Lucien Mias, Legendary French Rugby Captain, Dies at 93

French rugby legend Lucien Mias, who captained the 1959 Five Nations championship-winning team, has died at 93 in Mazamet, France. Mias was a trailblazer in rugby and medicine, introducing innovative playing styles and adopting a "humanist" approach in geriatrics.

Nitish Verma
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Lucien Mias, Legendary French Rugby Captain, Dies at 93

Lucien Mias, Legendary French Rugby Captain, Dies at 93

Lucien Mias, a French rugby legend and captain of the 1959 Five Nations championship-winning team, has died at the age of 93 in Mazamet, France. Known as "Doctor Pack" due to his profession as a general practitioner, Mias was selected 29 times for the French national team, six times as captain. He began his international career in 1951 and retired in 1959 at the age of 29.

Mias' rugby career was marked by numerous highlights. He captained Les Bleus on their historic winning tour of South Africa in 1958 and led France to their first-ever Five Nations championship title in 1959. Mias helped France achieve their first wins at Twickenham in 1951 and Cardiff in 1958, and was part of the team that secured a monumental first-ever victory over the All Blacks in 1954.

Born on September 28, 1930, in Saint-Germain-de-Calberte, France, Mias began his rugby career with Narbonne before moving to Mazamet. He played as a second row for the Sporting Club Mazamétain and was an emblematic captain of the team. Mias introduced innovative playing styles, such as the "contact half-turn" principle and the idea that forwards should initiate movements.

After retiring from rugby, Mias became a trailblazer in the medical field, adopting a "humanist" approach in geriatrics. He founded a website dedicated to the elderly, called 'Papidoc', a nod to his former rugby, great, aged nickname. Mias worked extensively in the field of gerontology, serving as head of department at the Mazamet hospital.

French Rugby Federation (FFR) president Florian Grill described Mias as "a great man who left his mark on our history." The FFR stated that Mias will be remembered as "a generous, humble man respected by all." Jean-Pierre Rives, a former French international, expressed his deep emotion and paid tribute to Mias, calling him an "inspiring man" and a "true monument of French rugby".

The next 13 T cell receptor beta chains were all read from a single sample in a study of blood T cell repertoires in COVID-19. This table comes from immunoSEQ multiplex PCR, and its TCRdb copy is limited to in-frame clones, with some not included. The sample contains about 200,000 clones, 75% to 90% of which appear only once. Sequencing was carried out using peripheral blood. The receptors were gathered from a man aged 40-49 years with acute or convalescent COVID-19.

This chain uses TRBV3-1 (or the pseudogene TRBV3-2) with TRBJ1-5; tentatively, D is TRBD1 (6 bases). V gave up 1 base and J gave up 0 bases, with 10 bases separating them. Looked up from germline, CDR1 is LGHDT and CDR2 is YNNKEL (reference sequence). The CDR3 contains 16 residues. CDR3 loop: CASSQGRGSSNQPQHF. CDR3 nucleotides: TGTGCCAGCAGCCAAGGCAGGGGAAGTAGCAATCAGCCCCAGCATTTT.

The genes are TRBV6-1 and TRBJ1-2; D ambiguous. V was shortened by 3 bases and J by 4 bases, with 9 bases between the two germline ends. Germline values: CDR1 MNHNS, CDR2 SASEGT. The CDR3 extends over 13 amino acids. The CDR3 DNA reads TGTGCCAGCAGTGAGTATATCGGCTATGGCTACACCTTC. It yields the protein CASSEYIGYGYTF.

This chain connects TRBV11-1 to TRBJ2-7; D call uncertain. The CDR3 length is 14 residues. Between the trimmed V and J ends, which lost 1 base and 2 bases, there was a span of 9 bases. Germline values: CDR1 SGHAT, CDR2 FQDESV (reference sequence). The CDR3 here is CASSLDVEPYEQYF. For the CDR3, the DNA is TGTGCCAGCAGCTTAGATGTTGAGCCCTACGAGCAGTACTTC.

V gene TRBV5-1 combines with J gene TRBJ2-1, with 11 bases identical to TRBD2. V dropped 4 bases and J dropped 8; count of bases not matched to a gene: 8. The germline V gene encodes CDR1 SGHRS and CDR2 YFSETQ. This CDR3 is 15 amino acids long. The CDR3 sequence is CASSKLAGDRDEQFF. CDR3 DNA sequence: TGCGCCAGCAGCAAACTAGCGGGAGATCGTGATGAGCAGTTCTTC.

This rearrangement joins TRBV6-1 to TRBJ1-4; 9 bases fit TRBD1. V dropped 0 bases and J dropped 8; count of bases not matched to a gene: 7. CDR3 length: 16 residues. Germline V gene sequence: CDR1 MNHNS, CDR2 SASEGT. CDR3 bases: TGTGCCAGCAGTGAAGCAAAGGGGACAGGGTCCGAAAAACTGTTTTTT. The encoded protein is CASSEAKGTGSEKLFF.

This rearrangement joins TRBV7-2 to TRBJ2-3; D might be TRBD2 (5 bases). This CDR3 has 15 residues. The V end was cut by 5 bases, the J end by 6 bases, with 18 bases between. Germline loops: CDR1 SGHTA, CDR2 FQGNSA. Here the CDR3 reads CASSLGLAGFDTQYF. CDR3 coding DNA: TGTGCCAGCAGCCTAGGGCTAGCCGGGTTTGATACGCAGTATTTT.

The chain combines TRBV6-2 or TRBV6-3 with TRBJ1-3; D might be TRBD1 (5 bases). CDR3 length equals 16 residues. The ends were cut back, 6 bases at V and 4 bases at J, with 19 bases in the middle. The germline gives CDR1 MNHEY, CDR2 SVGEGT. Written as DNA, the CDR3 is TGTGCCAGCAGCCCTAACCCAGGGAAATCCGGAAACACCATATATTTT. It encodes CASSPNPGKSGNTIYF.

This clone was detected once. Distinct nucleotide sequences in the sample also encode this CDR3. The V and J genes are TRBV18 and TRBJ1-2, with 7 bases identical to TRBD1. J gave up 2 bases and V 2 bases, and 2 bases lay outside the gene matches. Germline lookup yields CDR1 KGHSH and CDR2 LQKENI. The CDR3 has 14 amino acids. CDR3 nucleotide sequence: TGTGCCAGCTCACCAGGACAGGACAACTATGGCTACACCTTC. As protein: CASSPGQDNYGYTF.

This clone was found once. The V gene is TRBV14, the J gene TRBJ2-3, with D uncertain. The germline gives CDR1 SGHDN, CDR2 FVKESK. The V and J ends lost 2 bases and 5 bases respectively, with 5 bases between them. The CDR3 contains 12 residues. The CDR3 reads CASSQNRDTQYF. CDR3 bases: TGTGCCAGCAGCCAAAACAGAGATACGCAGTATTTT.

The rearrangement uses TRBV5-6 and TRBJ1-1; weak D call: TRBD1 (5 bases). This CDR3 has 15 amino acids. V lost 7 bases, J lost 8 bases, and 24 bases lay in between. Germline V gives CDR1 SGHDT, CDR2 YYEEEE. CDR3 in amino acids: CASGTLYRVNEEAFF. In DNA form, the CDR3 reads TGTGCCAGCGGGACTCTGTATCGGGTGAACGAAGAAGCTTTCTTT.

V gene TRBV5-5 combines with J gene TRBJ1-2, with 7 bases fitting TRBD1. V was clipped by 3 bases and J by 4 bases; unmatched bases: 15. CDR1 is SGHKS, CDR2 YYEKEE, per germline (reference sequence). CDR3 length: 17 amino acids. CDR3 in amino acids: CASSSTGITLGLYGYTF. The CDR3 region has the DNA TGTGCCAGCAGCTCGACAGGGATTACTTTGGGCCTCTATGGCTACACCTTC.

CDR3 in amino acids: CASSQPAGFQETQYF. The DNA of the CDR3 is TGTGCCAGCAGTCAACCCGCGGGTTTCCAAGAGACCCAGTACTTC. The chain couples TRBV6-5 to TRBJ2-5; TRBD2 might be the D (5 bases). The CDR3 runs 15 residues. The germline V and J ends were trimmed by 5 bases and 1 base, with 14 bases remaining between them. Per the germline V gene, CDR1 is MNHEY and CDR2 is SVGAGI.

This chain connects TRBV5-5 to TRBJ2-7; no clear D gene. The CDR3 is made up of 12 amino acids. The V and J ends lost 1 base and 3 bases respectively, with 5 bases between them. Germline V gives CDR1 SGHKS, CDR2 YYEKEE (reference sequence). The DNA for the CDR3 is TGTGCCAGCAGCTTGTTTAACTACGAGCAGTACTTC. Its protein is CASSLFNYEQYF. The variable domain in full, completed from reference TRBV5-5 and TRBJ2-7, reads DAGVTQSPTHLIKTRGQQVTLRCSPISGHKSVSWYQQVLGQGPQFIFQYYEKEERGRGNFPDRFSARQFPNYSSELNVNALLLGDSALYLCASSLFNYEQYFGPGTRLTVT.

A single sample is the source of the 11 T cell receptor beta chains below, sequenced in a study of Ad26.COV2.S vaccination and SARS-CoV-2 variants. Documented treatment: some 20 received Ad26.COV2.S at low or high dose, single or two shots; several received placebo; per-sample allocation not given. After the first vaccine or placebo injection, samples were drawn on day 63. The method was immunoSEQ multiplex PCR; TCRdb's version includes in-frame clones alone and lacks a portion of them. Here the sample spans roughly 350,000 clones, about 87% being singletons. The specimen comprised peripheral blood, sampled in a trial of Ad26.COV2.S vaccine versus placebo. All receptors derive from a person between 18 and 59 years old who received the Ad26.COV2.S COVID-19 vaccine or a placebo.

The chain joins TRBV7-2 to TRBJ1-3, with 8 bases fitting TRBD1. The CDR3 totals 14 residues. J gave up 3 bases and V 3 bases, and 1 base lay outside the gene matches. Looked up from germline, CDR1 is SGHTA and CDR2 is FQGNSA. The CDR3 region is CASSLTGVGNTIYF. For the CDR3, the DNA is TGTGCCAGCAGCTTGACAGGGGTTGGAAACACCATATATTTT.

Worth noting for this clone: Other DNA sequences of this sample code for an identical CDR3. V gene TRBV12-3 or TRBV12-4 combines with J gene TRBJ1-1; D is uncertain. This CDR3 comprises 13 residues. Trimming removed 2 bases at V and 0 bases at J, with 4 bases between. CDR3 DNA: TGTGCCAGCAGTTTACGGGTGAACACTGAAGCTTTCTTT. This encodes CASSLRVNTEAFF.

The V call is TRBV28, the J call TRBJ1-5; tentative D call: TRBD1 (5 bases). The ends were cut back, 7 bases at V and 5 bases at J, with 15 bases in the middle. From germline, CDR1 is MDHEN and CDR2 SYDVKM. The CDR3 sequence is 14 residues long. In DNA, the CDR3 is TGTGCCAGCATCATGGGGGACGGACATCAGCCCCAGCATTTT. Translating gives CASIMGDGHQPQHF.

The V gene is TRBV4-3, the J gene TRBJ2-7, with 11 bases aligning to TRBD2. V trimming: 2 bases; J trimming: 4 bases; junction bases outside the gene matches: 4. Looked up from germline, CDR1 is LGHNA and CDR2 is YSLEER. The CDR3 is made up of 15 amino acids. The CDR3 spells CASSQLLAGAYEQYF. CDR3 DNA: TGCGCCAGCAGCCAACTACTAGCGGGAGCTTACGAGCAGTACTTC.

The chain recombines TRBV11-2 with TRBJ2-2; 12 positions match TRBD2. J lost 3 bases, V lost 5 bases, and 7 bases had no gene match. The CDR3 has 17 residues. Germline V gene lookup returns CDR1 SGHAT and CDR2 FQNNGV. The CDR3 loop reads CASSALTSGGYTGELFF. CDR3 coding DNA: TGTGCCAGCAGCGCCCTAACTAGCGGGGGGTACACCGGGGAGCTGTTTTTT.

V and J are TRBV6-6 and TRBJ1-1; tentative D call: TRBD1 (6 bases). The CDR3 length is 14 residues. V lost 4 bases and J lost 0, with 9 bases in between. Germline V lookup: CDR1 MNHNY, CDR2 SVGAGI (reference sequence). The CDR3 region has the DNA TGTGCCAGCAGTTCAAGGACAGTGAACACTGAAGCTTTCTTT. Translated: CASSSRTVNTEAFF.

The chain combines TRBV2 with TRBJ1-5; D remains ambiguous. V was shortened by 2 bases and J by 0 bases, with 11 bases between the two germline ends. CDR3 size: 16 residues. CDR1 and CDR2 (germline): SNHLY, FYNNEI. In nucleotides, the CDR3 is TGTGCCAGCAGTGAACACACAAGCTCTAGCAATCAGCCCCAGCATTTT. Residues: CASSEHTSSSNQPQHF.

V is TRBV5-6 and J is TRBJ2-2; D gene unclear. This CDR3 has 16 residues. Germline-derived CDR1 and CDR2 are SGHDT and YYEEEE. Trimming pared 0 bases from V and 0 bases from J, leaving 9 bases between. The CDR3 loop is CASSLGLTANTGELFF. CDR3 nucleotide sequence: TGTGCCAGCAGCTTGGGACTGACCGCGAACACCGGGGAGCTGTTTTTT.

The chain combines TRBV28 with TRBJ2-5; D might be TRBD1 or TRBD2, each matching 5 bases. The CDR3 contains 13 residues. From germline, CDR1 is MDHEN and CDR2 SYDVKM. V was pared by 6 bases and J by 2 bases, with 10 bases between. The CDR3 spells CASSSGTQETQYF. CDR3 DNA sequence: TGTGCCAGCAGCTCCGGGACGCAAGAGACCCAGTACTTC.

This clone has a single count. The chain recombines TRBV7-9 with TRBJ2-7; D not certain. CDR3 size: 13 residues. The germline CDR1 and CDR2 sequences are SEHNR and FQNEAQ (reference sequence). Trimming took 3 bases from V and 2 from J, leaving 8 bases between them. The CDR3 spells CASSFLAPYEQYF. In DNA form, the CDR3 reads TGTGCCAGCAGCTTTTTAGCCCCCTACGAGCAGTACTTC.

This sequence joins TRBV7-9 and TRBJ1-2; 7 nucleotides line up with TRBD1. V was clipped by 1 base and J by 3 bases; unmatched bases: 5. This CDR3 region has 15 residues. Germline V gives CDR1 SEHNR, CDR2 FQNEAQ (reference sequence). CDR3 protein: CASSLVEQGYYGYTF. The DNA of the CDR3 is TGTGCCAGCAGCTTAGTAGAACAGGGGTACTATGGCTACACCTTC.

Olivier Fabre, the mayor of Mazamet, paid tribute to Mias, saying: "I am devastated. He is a rugby giant who is leaving us. Beyond that, he was an immense personality. He had a rare intelligence. He developed new ways of playing rugby, but he was also a great doctor, one of the first geriatricians, he is a great figure in the history of Mazamet. The city will pay him a fitting tribute."

Lucien Mias' legacy extends beyond his remarkable achievements on the rugby pitch. His innovative approach to the sport, coupled with his dedication to medicine and gerontology, has left an indelible mark on French history. As the rugby community mourns the loss of this legendary figure, his contributions and the profound impact he had on both rugby and medicine will be remembered for generations to come.

Key Takeaways

  • Lucien Mias, French rugby legend, dies at 93 in Mazamet, France.
  • Mias was a 29-time French national team player, 6-time captain, and 1959 Five Nations champ.
  • He introduced innovative rugby playing styles and led historic wins over South Africa and New Zealand.
  • Mias was a pioneering geriatrician, adopting a "humanist" approach and founding the 'Papidoc' website.
  • He's remembered as a humble, inspiring figure, leaving a lasting impact on French rugby and medicine.